Have you ever experienced “sciatica”, “pinched nerves” or “slipped disc”?
Disc issues are very common and often present as a sharp pain, worse when bending, sitting, arising, or prolonged standing. Many people find relief while laying down, but the symptoms return anytime they change positions. You may have shooting pains going down one or both legs, with or without numbness, tingling and muscle weakness. At Fuhrmann Health, we excel at the diagnosis and treatment of these conditions.
What Is An Intervertebral Disc?
An intervertebral disc is like a shock absorber between each of the vertebrae in the spinal column. The Disc acts by keeping the vertebrae separated when there is impact from activity, and also serve to protect the nerves that run down the middle of the spine and intervertebral discs.
There are a total of 24 discs in the human spine. The discs are made of fibrocartilaginous material. The outside of the disc is made of a strong material called the annulus fibrosis. The annulus is made of strong layers of collagen fibers woven together at varying angles, the annulus fibrosis gives structure to the disc and allows for even weight distribution of surrounding vertebrae. Inside this protective covering is a jelly-like substance known as the nucleus pulposus. As the spine receives pressure, the gel moves inside the annulus fibrosis and redistributes itself to absorb the impact of the pressure. As we age, the nucleus pulposus dries out (desiccation), this causes the disc to lose height and absorb less shock. The outer layer of annulus fibrosis on the intervertebral disk also deteriorates with age and can begin to rip or fray.
What Is Going On?
Disc injuries can be classified into several basic groups: Internal disc derangement, disc bulge and disc herniation. We are constantly subjecting our spine to compression and twisting forces as we go about our active lives. Gravity is constantly pulling on us and our discs begin to show signs of aging much like the rest of our body does. The dehydration of our intervertebral discs makes them more brittle and susceptible to injury. We develop micro tears in the annulus fibrosis, loss of disc height and changes in the curvature of our spines.
Often times, disc derangement presents as neck or back stiffness. It may cause a constant, deep, dull achy feeling and may cause muscles to become very tight or go into spasm. This typically lasts a few days to a week and then subsides until we “tweak” our back or neck again.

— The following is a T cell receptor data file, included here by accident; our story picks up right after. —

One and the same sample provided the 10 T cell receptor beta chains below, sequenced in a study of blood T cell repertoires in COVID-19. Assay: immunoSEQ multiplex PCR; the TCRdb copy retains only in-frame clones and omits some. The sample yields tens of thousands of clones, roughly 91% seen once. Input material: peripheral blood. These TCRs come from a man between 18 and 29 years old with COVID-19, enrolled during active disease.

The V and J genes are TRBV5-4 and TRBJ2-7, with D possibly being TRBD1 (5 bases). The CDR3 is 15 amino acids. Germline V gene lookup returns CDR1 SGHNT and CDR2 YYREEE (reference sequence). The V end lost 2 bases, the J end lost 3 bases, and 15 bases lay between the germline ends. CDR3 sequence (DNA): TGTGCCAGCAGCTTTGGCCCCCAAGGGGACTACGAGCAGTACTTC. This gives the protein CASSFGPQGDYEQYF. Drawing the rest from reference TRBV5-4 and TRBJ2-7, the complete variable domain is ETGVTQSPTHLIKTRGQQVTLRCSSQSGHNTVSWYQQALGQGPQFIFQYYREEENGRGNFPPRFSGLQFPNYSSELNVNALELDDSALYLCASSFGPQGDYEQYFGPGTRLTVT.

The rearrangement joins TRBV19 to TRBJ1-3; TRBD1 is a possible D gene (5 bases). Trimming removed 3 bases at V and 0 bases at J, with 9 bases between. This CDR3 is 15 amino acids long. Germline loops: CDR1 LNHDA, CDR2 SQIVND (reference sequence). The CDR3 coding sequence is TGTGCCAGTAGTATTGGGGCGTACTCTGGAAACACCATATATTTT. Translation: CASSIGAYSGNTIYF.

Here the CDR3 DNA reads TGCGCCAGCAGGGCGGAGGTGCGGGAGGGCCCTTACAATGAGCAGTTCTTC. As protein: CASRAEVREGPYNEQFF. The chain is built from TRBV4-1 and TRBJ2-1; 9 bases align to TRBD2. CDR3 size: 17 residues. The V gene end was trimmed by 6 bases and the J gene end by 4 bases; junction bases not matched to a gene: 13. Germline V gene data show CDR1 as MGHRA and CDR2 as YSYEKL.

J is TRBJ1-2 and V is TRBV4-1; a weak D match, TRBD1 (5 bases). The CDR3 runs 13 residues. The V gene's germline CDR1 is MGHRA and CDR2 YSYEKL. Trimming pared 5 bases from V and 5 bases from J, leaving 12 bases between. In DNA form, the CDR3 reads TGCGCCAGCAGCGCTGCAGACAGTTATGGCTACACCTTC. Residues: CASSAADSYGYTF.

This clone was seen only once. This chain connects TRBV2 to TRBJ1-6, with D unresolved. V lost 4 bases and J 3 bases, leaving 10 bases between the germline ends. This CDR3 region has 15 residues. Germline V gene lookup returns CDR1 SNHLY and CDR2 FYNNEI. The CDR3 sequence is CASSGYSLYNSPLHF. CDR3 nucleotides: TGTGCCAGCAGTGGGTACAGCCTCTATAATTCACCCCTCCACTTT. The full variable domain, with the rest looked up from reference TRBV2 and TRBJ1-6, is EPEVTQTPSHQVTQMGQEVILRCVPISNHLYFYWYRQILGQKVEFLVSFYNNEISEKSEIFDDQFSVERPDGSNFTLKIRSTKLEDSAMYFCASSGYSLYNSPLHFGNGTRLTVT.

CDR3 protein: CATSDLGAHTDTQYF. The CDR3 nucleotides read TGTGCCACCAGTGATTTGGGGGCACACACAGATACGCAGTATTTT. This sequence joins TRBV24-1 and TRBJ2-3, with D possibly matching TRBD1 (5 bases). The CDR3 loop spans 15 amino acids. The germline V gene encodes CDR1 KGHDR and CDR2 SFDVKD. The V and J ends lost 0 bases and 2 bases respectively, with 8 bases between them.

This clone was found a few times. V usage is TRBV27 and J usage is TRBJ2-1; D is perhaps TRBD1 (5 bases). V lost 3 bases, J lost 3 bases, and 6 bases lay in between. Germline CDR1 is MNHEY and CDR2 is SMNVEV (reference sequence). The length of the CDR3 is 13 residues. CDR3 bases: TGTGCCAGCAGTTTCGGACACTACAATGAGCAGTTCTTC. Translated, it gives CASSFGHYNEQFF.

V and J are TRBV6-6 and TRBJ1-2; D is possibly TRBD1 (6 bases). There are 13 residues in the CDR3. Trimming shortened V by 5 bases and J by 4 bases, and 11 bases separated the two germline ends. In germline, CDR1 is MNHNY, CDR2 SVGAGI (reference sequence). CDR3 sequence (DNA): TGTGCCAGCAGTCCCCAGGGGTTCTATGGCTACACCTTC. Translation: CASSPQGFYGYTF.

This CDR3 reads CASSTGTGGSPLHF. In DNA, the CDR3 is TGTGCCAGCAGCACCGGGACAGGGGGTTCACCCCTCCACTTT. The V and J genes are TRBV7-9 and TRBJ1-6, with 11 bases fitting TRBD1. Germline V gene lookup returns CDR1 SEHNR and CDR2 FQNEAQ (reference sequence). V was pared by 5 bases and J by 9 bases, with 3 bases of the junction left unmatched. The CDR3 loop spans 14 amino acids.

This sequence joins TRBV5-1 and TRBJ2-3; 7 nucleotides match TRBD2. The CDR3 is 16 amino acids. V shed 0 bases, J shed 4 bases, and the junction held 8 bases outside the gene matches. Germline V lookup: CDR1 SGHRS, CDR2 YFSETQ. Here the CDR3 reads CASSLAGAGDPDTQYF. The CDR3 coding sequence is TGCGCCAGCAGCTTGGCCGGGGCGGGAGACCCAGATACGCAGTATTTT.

A disc bulge is a more severe form of the degeneration process. As the outer part of the disc experiences more and more tears it weakens. The compressive and twisting forces applied to our spines as we go about our lives squeezes the soft nucleus pulposus out causing a bulge. The discs begin to pancake out and lose their original height. This process may compress the spinal cord or spinal nerves resulting in a condition known as stenosis. This presents as a burning, tingling, numbness (pins & needles) into parts of the body such as the arms, hand, thighs, legs and feet.
If further degeneration / damage occurs, the nucleus will push through the outer annulus. This is what is known as a disc herniation. Herniated discs take a very long time to heal (like any cartilaginous injury) due to a lack of blood supplying the oxygen and nutrients necessary for healing. Oddly enough, the larger the disc herniation, the faster it tends to reabsorb and heal.
A disc herniation can be a very serious condition. If you experience an inability to go to the bathroom, GO TO THE E.R. RIGHT AWAY!
How Dr. Fuhrmann Can Help?
A proper history and physical exam will determine what is injured and once we diagnose your problem (s), a specific treatment plan will be designed to get you pain free as fast as possible. Dr. Fuhrmann has several treatment options available to reduce and eliminate your pain:
- Spinal Decompression
- Spinal Manipulation
- Soft Tissue Therapy /KT tape / Trigger point Therapy
- Instrument Assisted Soft Tissue Mobilization
- Cold Laser / Low Level Laser
- Rehabilitative Exercises
- Patient Education